Locking in flavor before mechanics: Bill's strategy was to have the creative team build a world before figuring out any of the mechanics. This strategy backfired because it turns out mechanics are much less flexible than flavor. This resulted in the mechanics being a bit forced and created a very parasitic design. (A parasitic design is one in which the mechanics force players to play with, and only with, cards from the set of the cards in question.)
Focusing on accuracy over resonance: The creative team did a great job of capturing Japanese mythology. The problem was that it focused on numerous aspects that were unknown to much of the audience. While some education is good, you want that in smaller numbers at higher rarities. (Theros did this well I felt. Hundred-Handed One, as an example, wanted to be rare and not common.) It's important when using real-world inspiration to meet a significant amount of expectation.
I like to feel that mistakes are learning opportunities, so, looking back, while this block was not a great success, it did help us learn how to make blocks like Innistrad and Theros.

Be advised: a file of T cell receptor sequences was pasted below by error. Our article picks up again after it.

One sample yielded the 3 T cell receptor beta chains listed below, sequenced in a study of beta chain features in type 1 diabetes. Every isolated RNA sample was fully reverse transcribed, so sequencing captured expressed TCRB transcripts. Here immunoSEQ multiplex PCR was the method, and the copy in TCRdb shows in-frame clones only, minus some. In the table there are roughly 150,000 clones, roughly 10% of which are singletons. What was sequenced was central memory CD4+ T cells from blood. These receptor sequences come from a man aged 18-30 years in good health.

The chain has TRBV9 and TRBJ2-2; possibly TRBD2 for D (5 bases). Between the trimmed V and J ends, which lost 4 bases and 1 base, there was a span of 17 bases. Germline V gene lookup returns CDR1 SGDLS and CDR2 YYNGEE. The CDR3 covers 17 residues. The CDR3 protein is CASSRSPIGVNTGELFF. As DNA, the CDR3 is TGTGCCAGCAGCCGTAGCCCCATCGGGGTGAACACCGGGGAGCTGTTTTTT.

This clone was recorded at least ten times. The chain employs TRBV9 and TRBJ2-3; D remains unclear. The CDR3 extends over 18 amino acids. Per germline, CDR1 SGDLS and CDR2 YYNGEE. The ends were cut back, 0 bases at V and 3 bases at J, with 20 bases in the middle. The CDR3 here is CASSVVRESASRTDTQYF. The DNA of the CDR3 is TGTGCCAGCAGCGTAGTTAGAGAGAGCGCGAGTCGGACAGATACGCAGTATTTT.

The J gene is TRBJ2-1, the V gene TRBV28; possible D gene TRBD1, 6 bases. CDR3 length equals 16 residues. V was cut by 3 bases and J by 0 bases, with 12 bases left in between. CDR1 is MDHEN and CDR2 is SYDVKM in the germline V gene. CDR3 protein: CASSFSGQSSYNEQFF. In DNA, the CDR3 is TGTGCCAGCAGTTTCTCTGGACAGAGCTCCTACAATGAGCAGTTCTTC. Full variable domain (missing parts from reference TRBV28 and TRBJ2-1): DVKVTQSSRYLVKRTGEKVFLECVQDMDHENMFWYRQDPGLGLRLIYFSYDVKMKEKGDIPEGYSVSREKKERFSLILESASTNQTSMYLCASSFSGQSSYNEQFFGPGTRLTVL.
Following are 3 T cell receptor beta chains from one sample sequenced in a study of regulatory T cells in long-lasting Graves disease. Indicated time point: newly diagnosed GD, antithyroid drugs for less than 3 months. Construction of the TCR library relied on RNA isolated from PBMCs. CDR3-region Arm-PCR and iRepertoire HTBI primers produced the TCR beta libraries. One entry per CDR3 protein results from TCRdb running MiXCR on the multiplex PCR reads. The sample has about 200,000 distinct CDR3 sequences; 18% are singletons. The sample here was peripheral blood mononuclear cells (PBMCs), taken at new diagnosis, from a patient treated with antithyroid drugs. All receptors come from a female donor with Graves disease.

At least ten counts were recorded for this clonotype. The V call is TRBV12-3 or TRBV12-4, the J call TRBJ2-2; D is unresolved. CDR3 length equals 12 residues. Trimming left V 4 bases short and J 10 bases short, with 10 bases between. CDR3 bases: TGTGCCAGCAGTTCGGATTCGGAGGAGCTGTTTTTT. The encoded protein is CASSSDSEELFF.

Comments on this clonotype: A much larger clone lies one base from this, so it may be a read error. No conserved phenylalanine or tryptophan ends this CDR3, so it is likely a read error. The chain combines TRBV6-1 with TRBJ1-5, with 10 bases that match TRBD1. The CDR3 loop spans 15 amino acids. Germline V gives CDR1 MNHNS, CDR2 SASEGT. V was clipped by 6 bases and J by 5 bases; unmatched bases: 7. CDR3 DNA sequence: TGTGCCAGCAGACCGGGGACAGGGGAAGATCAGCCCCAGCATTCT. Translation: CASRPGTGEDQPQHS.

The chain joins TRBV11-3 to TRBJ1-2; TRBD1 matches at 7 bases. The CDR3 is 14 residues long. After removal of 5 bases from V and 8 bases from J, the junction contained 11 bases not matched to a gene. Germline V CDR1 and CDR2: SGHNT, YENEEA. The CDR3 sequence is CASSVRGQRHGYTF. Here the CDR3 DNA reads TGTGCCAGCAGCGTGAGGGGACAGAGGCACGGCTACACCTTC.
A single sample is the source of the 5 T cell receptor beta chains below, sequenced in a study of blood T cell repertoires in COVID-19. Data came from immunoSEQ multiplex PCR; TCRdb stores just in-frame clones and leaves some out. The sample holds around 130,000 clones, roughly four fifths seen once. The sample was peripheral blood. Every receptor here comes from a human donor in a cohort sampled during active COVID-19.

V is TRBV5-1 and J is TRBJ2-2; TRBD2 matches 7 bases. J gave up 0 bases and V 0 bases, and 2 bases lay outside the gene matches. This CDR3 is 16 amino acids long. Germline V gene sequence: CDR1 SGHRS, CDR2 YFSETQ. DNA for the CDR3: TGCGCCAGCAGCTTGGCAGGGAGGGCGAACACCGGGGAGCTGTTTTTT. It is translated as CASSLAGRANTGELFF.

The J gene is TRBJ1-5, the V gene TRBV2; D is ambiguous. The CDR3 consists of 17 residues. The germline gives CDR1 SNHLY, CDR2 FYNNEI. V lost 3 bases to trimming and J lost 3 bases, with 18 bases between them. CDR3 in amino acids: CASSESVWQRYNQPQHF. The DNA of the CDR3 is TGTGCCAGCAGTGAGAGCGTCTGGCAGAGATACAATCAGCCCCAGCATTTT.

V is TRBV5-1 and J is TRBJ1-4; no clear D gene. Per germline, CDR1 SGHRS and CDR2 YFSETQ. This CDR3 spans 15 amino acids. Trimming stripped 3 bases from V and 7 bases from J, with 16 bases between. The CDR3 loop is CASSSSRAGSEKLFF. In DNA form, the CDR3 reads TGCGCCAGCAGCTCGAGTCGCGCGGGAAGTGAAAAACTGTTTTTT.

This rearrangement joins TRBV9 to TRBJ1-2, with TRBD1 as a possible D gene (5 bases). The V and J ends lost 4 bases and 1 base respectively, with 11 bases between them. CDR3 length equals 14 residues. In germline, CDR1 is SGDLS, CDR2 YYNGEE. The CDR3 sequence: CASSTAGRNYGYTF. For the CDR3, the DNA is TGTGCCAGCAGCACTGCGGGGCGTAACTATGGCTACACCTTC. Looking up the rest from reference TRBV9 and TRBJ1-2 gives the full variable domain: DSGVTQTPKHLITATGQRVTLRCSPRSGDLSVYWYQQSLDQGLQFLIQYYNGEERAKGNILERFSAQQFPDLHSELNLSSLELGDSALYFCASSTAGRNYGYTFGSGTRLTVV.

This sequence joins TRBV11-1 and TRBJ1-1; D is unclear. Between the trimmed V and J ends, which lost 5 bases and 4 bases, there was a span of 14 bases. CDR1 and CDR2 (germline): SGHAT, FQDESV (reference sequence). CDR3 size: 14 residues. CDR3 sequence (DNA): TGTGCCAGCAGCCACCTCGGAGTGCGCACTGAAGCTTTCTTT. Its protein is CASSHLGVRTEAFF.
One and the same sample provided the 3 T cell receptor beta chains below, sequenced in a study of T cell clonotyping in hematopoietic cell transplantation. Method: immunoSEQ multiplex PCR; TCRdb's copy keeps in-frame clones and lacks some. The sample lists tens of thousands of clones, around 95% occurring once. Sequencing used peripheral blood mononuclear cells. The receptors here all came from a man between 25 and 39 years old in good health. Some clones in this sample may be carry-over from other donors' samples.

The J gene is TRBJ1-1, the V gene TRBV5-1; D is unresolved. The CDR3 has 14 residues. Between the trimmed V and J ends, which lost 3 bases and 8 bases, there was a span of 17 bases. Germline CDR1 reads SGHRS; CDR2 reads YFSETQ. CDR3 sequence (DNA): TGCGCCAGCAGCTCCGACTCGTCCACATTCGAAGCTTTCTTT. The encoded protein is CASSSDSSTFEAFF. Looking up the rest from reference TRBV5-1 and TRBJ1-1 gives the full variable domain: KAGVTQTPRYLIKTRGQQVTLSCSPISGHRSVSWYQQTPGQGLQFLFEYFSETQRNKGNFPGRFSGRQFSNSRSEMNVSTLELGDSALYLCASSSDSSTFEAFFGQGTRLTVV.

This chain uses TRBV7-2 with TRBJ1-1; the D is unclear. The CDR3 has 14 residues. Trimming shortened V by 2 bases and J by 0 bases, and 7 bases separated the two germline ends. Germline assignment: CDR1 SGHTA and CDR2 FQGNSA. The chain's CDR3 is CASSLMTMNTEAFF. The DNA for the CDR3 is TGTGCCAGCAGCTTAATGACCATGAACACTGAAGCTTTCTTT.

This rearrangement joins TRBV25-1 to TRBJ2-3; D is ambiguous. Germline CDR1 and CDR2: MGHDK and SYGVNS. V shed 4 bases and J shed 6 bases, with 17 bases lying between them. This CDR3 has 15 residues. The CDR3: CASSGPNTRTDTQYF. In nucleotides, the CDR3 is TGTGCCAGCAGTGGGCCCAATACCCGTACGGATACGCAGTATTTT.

This block's inspiration was as pure as it comes. We had just done a multicolor block, a graveyard block, and a tribal block. It was time for an artifact block!
Before coming to Wizards, my favorite set had been Antiquities. I was pumped by the idea of dedicating a whole block to artifacts, so I let Bill know that I wanted to do an artifact block. Although we had less market research at the time than we do now, we had enough that it was clear that players liked artifacts, so Bill gave me the thumbs up.
Note that I wanted to go all in. I didn't just want a block withartifacts, I wanted a block about artifacts. In fact, I wanted a world about artifacts. The head of the creative team at the time was Tyler Bielman. He and I got the idea of a metal world and started planning.